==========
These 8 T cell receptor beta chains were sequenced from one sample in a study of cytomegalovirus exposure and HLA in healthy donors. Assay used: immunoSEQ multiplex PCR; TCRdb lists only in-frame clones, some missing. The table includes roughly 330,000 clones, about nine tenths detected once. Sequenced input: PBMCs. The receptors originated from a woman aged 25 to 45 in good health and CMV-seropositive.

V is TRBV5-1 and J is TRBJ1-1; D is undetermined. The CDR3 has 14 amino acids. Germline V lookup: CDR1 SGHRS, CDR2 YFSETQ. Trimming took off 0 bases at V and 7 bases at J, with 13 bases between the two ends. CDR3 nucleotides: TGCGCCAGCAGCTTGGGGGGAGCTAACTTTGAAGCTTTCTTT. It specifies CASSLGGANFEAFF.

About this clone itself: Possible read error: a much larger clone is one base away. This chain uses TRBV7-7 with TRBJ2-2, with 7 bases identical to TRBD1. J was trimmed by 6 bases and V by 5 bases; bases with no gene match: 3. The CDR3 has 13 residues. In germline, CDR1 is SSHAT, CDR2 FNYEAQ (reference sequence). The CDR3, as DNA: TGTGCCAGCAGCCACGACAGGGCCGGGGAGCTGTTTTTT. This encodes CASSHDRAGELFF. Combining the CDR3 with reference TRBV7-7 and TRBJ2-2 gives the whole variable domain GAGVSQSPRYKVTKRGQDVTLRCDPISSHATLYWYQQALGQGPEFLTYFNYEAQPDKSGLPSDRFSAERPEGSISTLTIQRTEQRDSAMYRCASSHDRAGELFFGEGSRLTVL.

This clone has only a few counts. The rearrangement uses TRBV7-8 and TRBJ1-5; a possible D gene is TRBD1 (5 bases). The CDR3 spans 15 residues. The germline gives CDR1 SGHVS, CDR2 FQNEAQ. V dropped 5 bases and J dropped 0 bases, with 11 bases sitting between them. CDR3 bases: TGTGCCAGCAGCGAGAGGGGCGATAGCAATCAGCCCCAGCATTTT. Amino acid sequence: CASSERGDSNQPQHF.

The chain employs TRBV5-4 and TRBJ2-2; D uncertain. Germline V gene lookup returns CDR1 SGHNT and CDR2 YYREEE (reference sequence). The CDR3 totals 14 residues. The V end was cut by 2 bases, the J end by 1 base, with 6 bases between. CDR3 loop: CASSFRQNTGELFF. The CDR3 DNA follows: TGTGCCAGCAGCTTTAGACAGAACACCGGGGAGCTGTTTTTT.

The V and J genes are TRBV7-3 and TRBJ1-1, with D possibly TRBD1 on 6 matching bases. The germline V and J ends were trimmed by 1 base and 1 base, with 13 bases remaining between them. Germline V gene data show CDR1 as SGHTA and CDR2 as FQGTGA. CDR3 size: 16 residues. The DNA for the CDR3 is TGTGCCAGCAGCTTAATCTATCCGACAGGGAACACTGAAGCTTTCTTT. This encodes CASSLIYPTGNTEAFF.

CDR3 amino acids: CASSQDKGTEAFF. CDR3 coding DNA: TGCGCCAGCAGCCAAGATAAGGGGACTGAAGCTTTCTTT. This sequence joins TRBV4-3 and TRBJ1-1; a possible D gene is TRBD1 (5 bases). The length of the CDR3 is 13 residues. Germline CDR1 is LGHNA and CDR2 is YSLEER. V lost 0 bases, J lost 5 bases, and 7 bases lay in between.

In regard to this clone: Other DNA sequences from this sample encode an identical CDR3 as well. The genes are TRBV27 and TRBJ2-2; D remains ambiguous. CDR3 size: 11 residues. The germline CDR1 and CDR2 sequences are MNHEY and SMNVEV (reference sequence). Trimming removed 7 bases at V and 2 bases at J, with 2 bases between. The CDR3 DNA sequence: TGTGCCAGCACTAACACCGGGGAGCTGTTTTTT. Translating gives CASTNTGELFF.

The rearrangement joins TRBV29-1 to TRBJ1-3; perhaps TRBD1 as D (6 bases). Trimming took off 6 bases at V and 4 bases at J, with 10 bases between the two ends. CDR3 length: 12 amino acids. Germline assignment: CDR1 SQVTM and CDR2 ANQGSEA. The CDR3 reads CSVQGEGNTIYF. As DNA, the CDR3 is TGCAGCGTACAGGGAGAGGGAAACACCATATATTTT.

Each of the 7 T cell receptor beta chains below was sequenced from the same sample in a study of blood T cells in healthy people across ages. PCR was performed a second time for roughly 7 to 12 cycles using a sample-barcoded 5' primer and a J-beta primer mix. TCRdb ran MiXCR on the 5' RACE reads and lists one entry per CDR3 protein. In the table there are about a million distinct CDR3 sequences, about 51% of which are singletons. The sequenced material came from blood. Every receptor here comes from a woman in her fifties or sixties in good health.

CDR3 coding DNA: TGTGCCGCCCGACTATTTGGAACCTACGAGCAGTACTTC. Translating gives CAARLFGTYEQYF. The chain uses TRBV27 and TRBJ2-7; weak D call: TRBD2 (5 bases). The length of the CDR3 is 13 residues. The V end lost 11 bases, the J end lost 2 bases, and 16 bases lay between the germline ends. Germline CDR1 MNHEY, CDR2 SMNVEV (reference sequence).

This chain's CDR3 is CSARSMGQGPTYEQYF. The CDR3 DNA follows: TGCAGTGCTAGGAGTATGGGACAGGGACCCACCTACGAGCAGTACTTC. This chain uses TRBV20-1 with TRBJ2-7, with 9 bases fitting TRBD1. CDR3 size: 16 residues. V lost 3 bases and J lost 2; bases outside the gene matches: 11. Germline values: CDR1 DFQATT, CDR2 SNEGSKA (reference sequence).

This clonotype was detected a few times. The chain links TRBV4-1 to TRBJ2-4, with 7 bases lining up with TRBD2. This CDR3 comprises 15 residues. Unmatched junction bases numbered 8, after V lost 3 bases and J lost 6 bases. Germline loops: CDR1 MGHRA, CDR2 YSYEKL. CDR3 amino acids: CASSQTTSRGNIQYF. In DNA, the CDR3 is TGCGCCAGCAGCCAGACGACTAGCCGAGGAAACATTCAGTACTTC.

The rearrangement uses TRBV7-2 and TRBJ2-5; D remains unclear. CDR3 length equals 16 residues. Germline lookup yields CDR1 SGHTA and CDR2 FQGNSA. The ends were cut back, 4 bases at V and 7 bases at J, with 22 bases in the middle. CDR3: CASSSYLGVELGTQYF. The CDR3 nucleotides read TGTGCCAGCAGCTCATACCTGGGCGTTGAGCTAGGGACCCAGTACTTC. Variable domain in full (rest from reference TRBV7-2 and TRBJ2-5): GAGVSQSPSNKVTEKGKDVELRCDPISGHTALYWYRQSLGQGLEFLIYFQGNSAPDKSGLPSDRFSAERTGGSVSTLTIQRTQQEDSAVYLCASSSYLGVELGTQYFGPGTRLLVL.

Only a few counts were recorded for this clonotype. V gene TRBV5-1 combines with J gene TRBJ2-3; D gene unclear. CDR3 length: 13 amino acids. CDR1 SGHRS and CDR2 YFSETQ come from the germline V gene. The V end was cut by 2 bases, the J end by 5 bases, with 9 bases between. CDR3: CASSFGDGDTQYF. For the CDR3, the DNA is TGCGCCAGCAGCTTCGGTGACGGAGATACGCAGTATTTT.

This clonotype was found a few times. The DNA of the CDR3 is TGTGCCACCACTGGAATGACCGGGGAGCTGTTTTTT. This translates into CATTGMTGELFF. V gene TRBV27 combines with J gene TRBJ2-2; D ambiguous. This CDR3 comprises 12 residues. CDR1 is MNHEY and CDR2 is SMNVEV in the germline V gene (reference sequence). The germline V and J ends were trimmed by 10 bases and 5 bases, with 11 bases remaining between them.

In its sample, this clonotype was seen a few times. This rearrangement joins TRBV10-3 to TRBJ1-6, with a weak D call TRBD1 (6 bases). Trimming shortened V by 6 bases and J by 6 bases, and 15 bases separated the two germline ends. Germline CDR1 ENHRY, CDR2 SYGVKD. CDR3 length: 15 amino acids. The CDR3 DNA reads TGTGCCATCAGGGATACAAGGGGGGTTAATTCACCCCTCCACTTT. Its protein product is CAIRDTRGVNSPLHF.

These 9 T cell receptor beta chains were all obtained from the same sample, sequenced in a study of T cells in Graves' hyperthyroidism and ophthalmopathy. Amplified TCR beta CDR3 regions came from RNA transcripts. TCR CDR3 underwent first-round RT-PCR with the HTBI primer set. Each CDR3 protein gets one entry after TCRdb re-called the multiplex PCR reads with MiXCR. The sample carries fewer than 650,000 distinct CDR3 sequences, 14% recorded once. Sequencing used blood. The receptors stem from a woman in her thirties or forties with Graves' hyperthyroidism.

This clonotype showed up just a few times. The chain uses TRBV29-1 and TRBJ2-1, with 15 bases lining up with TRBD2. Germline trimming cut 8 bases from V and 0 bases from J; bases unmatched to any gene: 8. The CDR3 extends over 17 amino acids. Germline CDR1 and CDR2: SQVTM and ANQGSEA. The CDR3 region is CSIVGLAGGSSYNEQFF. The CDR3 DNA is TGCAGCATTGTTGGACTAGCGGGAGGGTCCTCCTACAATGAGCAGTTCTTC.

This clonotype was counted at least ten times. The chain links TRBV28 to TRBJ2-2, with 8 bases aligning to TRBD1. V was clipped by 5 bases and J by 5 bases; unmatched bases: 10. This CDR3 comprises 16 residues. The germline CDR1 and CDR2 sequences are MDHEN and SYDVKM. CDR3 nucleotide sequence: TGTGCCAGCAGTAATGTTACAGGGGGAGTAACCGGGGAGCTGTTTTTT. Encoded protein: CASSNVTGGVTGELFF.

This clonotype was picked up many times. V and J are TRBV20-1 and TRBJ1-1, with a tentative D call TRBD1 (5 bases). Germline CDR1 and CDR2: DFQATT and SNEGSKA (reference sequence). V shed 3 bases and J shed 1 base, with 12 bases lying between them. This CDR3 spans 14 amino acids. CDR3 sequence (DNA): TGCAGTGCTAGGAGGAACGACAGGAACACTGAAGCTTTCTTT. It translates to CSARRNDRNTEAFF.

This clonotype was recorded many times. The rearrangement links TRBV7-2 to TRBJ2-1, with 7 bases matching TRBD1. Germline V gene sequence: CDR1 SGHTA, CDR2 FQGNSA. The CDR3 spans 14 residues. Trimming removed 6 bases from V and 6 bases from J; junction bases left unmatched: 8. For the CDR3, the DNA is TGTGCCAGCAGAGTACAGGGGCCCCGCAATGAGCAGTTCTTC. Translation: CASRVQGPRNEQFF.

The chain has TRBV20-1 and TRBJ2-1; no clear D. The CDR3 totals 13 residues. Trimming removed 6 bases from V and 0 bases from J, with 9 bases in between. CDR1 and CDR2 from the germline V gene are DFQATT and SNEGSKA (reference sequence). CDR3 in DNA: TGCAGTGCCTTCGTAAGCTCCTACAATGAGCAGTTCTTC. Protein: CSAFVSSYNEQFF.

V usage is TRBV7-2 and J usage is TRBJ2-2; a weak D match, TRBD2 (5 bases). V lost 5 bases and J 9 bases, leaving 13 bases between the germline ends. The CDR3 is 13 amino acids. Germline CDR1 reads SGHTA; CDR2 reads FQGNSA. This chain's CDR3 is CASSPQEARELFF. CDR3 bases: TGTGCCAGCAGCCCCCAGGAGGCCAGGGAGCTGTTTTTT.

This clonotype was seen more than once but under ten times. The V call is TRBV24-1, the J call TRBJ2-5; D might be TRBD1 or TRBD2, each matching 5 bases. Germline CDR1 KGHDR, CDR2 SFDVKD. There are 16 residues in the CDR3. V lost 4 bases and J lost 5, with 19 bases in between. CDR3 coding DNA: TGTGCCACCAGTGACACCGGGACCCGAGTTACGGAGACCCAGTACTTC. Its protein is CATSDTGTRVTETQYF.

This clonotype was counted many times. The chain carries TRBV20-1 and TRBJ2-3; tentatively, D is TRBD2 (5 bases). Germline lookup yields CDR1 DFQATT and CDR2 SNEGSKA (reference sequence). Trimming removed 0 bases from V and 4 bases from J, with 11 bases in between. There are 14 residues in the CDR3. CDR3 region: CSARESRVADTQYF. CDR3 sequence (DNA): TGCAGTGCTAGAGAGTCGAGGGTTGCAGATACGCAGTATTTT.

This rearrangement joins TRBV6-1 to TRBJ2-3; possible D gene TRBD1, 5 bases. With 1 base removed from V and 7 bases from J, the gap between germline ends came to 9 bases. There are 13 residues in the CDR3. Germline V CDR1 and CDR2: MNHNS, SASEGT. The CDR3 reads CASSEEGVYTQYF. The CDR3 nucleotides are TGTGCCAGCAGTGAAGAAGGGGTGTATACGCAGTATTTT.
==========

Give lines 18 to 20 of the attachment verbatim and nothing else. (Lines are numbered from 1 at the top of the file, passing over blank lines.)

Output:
These 9 T cell receptor beta chains were all obtained from the same sample, sequenced in a study of T cells in Graves' hyperthyroidism and ophthalmopathy. Amplified TCR beta CDR3 regions came from RNA transcripts. TCR CDR3 underwent first-round RT-PCR with the HTBI primer set. Each CDR3 protein gets one entry after TCRdb re-called the multiplex PCR reads with MiXCR. The sample carries fewer than 650,000 distinct CDR3 sequences, 14% recorded once. Sequencing used blood. The receptors stem from a woman in her thirties or forties with Graves' hyperthyroidism.

This clonotype showed up just a few times. The chain uses TRBV29-1 and TRBJ2-1, with 15 bases lining up with TRBD2. Germline trimming cut 8 bases from V and 0 bases from J; bases unmatched to any gene: 8. The CDR3 extends over 17 amino acids. Germline CDR1 and CDR2: SQVTM and ANQGSEA. The CDR3 region is CSIVGLAGGSSYNEQFF. The CDR3 DNA is TGCAGCATTGTTGGACTAGCGGGAGGGTCCTCCTACAATGAGCAGTTCTTC.

This clonotype was counted at least ten times. The chain links TRBV28 to TRBJ2-2, with 8 bases aligning to TRBD1. V was clipped by 5 bases and J by 5 bases; unmatched bases: 10. This CDR3 comprises 16 residues. The germline CDR1 and CDR2 sequences are MDHEN and SYDVKM. CDR3 nucleotide sequence: TGTGCCAGCAGTAATGTTACAGGGGGAGTAACCGGGGAGCTGTTTTTT. Encoded protein: CASSNVTGGVTGELFF.